This is one of those films that was quite popular back in the 80s, but seems to have fallen by the wayside of late. Then again I suspect this it has become somewhat dated and certainly didn't attain the cult like status that some movies did. In a way, like the previous film, the main purpose of Rambo was to try and come to terms with the failures of Vietnam, and dress it up in some form of action film where the all American action hero storms in and saves the day (though it is interesting that we do learn about Rambo's heritage here).
The film begins with Rambo in prison however he is approached by his former commander who offers him a way out – return to Vietnam and attempt to rescue some forgotten prisoners of war. However, things pretty quickly go pair-shaped when it becomes clear that the person pulling the strings actually has a different agenda in mind, and once again Rambo simply discovers himself a tool of some faceless, and heartless, Washington bureaucrats.
Where as the first movie focused mainly on those who had returned, this movie brings out the concept of those who were left behind. Apparently an agreement was made in 1972 where the American government would pay war reparations in return for the release of their prisoners of war, and not surprisingly the Americans reneged on this agreement, and the prisoners were left to rot. However, this had the potential to explode into a public relations disaster sooner or later (and sort of went against the idea of leave no man behind). Well, this is where Rambo and his mission comes in – not to rescue the prisoners but actually prove that there aren't any there.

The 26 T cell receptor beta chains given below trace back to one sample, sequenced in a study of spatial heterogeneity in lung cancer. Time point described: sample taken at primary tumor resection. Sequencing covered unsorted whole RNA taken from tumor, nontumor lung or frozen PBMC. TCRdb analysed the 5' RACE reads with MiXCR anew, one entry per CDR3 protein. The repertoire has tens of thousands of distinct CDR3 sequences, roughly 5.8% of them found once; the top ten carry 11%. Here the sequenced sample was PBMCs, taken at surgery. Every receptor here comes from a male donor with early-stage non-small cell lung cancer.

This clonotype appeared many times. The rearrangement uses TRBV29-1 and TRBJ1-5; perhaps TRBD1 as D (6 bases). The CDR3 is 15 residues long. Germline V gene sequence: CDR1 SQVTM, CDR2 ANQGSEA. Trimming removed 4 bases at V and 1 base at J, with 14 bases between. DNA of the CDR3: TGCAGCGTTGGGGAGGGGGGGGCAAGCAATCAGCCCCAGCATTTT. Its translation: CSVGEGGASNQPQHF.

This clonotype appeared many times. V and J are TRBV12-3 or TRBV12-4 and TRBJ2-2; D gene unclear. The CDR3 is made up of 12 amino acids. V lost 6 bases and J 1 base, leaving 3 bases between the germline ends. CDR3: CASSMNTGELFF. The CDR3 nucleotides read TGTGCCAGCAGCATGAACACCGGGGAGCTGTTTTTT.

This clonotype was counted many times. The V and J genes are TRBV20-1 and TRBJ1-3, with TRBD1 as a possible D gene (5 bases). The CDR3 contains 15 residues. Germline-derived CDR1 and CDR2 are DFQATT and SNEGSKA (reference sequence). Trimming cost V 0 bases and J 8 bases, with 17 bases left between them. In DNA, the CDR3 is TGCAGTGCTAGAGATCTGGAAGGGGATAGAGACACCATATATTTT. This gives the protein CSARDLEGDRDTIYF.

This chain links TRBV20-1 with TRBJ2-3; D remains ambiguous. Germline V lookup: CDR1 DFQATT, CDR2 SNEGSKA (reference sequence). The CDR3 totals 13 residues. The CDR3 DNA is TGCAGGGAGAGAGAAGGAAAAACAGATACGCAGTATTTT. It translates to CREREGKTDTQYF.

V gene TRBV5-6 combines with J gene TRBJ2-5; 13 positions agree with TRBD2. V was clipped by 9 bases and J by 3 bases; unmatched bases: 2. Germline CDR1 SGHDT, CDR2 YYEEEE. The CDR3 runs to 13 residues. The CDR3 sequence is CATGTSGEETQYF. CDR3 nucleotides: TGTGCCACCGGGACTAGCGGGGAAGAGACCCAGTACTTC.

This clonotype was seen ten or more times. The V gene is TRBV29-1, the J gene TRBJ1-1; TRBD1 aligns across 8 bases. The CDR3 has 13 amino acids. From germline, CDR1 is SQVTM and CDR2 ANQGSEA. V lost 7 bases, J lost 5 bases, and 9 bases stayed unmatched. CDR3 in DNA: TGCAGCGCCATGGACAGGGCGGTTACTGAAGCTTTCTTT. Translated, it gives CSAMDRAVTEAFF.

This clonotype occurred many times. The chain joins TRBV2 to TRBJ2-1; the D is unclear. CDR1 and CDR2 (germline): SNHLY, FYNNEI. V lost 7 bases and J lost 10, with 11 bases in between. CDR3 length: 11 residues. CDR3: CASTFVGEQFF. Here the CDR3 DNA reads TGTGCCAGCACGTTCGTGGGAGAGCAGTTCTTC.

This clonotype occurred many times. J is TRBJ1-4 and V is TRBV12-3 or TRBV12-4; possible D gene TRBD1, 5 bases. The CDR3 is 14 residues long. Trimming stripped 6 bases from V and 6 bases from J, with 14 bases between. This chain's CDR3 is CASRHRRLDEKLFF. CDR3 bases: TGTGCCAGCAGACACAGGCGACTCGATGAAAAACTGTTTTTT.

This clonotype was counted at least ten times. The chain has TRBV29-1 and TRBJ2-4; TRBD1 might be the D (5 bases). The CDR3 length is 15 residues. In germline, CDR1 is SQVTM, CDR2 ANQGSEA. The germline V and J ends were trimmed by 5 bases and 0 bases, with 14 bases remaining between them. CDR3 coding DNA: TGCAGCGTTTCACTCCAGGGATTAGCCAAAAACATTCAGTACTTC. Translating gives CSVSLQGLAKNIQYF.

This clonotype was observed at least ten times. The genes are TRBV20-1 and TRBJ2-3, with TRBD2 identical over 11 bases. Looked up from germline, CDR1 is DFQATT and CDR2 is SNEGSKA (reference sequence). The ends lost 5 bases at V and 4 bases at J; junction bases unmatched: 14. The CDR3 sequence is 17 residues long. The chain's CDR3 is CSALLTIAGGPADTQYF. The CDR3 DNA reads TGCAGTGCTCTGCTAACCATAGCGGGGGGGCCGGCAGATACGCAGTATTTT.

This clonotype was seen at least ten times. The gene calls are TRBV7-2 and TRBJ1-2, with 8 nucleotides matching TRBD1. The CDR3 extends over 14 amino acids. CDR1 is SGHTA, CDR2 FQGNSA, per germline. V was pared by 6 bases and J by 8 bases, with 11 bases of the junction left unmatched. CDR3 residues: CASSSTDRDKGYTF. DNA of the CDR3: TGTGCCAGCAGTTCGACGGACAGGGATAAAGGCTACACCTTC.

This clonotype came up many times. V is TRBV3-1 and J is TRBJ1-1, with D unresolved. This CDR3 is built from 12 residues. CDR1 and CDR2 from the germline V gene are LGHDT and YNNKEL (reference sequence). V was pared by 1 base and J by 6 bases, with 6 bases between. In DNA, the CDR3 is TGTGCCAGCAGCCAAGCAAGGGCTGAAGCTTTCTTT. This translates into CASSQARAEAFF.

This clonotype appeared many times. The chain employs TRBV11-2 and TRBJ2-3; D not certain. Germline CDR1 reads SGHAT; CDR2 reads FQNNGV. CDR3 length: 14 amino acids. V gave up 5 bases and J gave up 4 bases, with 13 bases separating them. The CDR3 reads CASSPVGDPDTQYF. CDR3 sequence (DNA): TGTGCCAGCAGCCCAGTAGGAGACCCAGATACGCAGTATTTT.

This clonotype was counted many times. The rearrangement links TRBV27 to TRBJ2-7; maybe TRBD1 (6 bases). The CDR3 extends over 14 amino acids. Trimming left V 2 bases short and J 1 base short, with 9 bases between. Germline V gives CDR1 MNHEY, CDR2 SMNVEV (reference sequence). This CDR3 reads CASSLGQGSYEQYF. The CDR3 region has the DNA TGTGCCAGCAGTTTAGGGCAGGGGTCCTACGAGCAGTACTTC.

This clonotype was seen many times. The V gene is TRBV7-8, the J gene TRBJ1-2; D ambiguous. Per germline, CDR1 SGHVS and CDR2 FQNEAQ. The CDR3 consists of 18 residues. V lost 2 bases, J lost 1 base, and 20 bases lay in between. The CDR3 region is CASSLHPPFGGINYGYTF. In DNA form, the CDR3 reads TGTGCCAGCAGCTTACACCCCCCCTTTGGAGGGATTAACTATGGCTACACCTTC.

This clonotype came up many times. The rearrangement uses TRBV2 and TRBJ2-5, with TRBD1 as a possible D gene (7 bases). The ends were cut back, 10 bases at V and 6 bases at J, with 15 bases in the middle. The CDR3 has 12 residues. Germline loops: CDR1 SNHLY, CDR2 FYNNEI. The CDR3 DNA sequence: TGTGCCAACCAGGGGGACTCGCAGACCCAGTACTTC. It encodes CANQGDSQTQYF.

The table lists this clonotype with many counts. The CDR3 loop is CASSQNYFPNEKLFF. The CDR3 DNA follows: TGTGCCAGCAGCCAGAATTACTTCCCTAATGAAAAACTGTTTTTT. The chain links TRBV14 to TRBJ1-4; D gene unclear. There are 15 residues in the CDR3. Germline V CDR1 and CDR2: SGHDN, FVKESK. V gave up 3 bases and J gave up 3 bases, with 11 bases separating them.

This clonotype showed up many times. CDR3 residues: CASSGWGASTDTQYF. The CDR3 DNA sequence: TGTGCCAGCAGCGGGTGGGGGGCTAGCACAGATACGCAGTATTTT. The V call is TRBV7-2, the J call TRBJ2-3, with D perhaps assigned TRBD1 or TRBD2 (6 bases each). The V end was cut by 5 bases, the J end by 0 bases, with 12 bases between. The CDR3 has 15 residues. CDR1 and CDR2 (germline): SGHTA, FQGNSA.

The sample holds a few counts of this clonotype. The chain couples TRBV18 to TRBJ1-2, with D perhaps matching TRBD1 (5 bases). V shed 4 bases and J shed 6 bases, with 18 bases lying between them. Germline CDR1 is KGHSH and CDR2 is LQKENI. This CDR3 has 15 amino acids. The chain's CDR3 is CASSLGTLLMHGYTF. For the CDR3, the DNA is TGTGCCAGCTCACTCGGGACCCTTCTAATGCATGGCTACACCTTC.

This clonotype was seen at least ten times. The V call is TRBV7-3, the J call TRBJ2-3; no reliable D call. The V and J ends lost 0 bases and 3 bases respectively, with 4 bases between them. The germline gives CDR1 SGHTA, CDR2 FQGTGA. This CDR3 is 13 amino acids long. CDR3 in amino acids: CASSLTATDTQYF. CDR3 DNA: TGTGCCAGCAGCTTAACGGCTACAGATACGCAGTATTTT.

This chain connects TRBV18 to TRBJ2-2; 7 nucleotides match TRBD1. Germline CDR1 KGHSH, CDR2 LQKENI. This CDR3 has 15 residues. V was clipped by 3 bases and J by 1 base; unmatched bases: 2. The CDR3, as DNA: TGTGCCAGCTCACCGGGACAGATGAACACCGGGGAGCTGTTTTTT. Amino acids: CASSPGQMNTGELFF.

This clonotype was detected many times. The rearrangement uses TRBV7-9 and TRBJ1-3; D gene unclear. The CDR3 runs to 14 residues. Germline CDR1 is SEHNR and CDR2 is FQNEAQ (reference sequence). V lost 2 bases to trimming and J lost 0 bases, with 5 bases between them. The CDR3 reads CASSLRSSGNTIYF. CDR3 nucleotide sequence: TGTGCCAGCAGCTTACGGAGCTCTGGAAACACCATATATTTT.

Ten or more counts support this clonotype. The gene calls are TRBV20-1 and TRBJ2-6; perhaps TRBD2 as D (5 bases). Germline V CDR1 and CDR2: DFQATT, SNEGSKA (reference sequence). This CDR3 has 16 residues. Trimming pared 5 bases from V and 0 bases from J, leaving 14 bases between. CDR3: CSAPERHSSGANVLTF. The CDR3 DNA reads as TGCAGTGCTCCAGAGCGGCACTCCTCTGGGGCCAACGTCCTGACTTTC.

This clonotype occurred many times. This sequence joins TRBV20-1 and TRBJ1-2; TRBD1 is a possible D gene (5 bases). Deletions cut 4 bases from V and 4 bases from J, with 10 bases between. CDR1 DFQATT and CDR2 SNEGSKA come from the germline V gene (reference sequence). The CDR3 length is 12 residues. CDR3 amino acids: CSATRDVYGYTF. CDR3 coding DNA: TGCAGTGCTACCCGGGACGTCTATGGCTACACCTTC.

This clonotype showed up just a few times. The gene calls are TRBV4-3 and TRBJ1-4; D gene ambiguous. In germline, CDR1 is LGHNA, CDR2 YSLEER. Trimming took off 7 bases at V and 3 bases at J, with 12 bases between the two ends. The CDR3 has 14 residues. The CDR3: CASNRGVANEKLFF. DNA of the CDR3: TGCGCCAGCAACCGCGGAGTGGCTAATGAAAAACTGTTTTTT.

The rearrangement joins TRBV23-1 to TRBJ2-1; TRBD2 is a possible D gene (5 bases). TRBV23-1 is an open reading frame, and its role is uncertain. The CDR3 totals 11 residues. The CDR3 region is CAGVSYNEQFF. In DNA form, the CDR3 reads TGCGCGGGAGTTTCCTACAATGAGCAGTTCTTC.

Mind you, such a movie wouldn't have worked with simply having the Vietnamese as the enemies, so they upped the ante by bringing in the Russians. However, the one thing where this film does end up falling down is the fact that it pretty much degenerates into one massive slug fest. This is probably why I wasn't as impressed with this film as the previous one. In a way it really seemed to fall into some angry rant against the Vietnamese for not only torturing their prisoners, but not letting them go (needless to mention the fact that the Americans were trying to sweep this under the table as well).
In a way this film seemed to be capitalising on the renewed interest in the Vietnam War, but really did little to address the issues. Ironically, one of the characters looked a lot like a skinny version of Churck Norris, who also made a couple of Missing in Action films which were actually of a somewhat higher calibre. Sure, this film does have its intrigue, and its untrustworthy bureaucrats, but it does really finish off all that well. In a sense it just seems to reach a point where the screen writers really couldn't work out where to take the film and simply gave Sly a gun (and a helicopter) and had him pretty much run around blowing everything up. Talking about the chopper, that last scene, where he is destroying the camp, is equally ridiculous in that he basically managed to blow up an entire POW camp without injuring a single American (as well as flying a damaged Chopper all the way across Laos only to have it fall apart when it landed at the base in Thailand).